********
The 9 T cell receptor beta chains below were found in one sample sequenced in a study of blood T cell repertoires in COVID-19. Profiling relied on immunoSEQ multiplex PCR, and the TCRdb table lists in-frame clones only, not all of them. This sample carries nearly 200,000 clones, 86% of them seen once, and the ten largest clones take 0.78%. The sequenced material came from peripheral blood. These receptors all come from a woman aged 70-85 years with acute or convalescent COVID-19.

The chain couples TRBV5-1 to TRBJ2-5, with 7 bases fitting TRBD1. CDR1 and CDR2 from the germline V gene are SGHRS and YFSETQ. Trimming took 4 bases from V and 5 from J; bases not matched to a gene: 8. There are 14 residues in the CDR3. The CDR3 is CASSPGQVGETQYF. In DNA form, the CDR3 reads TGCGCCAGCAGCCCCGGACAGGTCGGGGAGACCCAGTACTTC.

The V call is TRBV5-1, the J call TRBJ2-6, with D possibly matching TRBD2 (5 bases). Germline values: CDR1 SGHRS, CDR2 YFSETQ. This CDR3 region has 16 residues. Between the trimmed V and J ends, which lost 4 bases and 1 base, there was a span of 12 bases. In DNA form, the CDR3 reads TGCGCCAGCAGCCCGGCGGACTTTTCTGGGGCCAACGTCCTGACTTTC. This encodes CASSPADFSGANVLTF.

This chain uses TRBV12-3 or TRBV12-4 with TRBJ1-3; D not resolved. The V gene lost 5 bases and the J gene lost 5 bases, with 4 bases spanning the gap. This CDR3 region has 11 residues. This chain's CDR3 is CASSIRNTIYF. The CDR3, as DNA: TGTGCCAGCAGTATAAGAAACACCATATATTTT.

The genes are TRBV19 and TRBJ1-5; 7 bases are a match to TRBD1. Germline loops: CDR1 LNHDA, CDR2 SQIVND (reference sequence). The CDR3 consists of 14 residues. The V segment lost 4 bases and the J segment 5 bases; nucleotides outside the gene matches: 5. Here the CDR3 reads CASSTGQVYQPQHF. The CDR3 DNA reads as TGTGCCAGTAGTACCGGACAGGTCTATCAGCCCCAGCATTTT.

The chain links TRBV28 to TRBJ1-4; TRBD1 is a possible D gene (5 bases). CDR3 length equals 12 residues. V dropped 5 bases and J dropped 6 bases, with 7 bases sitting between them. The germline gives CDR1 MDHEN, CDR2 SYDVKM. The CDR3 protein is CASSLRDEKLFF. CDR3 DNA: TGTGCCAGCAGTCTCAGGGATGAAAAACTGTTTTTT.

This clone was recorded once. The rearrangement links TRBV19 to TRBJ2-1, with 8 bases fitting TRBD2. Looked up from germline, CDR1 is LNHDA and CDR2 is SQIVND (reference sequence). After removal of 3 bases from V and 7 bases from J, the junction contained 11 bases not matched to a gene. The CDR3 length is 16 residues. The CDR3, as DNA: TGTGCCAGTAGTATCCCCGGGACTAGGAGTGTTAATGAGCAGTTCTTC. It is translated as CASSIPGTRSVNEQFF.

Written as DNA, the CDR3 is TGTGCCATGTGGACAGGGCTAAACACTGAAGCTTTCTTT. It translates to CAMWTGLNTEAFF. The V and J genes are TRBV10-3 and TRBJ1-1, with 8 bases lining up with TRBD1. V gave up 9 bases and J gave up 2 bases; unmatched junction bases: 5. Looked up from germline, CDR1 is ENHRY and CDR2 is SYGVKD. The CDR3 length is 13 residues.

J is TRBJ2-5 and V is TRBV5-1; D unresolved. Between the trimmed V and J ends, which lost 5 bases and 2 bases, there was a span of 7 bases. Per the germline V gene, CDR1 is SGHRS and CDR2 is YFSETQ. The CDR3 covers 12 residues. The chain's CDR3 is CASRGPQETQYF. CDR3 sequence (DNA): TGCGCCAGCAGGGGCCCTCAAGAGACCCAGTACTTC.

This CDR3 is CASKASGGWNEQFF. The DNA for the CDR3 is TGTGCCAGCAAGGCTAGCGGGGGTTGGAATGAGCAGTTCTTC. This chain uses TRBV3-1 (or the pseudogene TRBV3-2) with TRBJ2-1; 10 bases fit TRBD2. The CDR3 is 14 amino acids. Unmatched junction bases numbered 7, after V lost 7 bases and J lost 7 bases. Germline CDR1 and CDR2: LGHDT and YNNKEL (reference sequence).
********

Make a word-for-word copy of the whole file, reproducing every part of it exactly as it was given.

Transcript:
The 9 T cell receptor beta chains below were found in one sample sequenced in a study of blood T cell repertoires in COVID-19. Profiling relied on immunoSEQ multiplex PCR, and the TCRdb table lists in-frame clones only, not all of them. This sample carries nearly 200,000 clones, 86% of them seen once, and the ten largest clones take 0.78%. The sequenced material came from peripheral blood. These receptors all come from a woman aged 70-85 years with acute or convalescent COVID-19.

The chain couples TRBV5-1 to TRBJ2-5, with 7 bases fitting TRBD1. CDR1 and CDR2 from the germline V gene are SGHRS and YFSETQ. Trimming took 4 bases from V and 5 from J; bases not matched to a gene: 8. There are 14 residues in the CDR3. The CDR3 is CASSPGQVGETQYF. In DNA form, the CDR3 reads TGCGCCAGCAGCCCCGGACAGGTCGGGGAGACCCAGTACTTC.

The V call is TRBV5-1, the J call TRBJ2-6, with D possibly matching TRBD2 (5 bases). Germline values: CDR1 SGHRS, CDR2 YFSETQ. This CDR3 region has 16 residues. Between the trimmed V and J ends, which lost 4 bases and 1 base, there was a span of 12 bases. In DNA form, the CDR3 reads TGCGCCAGCAGCCCGGCGGACTTTTCTGGGGCCAACGTCCTGACTTTC. This encodes CASSPADFSGANVLTF.

This chain uses TRBV12-3 or TRBV12-4 with TRBJ1-3; D not resolved. The V gene lost 5 bases and the J gene lost 5 bases, with 4 bases spanning the gap. This CDR3 region has 11 residues. This chain's CDR3 is CASSIRNTIYF. The CDR3, as DNA: TGTGCCAGCAGTATAAGAAACACCATATATTTT.

The genes are TRBV19 and TRBJ1-5; 7 bases are a match to TRBD1. Germline loops: CDR1 LNHDA, CDR2 SQIVND (reference sequence). The CDR3 consists of 14 residues. The V segment lost 4 bases and the J segment 5 bases; nucleotides outside the gene matches: 5. Here the CDR3 reads CASSTGQVYQPQHF. The CDR3 DNA reads as TGTGCCAGTAGTACCGGACAGGTCTATCAGCCCCAGCATTTT.

The chain links TRBV28 to TRBJ1-4; TRBD1 is a possible D gene (5 bases). CDR3 length equals 12 residues. V dropped 5 bases and J dropped 6 bases, with 7 bases sitting between them. The germline gives CDR1 MDHEN, CDR2 SYDVKM. The CDR3 protein is CASSLRDEKLFF. CDR3 DNA: TGTGCCAGCAGTCTCAGGGATGAAAAACTGTTTTTT.

This clone was recorded once. The rearrangement links TRBV19 to TRBJ2-1, with 8 bases fitting TRBD2. Looked up from germline, CDR1 is LNHDA and CDR2 is SQIVND (reference sequence). After removal of 3 bases from V and 7 bases from J, the junction contained 11 bases not matched to a gene. The CDR3 length is 16 residues. The CDR3, as DNA: TGTGCCAGTAGTATCCCCGGGACTAGGAGTGTTAATGAGCAGTTCTTC. It is translated as CASSIPGTRSVNEQFF.

Written as DNA, the CDR3 is TGTGCCATGTGGACAGGGCTAAACACTGAAGCTTTCTTT. It translates to CAMWTGLNTEAFF. The V and J genes are TRBV10-3 and TRBJ1-1, with 8 bases lining up with TRBD1. V gave up 9 bases and J gave up 2 bases; unmatched junction bases: 5. Looked up from germline, CDR1 is ENHRY and CDR2 is SYGVKD. The CDR3 length is 13 residues.

J is TRBJ2-5 and V is TRBV5-1; D unresolved. Between the trimmed V and J ends, which lost 5 bases and 2 bases, there was a span of 7 bases. Per the germline V gene, CDR1 is SGHRS and CDR2 is YFSETQ. The CDR3 covers 12 residues. The chain's CDR3 is CASRGPQETQYF. CDR3 sequence (DNA): TGCGCCAGCAGGGGCCCTCAAGAGACCCAGTACTTC.

This CDR3 is CASKASGGWNEQFF. The DNA for the CDR3 is TGTGCCAGCAAGGCTAGCGGGGGTTGGAATGAGCAGTTCTTC. This chain uses TRBV3-1 (or the pseudogene TRBV3-2) with TRBJ2-1; 10 bases fit TRBD2. The CDR3 is 14 amino acids. Unmatched junction bases numbered 7, after V lost 7 bases and J lost 7 bases. Germline CDR1 and CDR2: LGHDT and YNNKEL (reference sequence).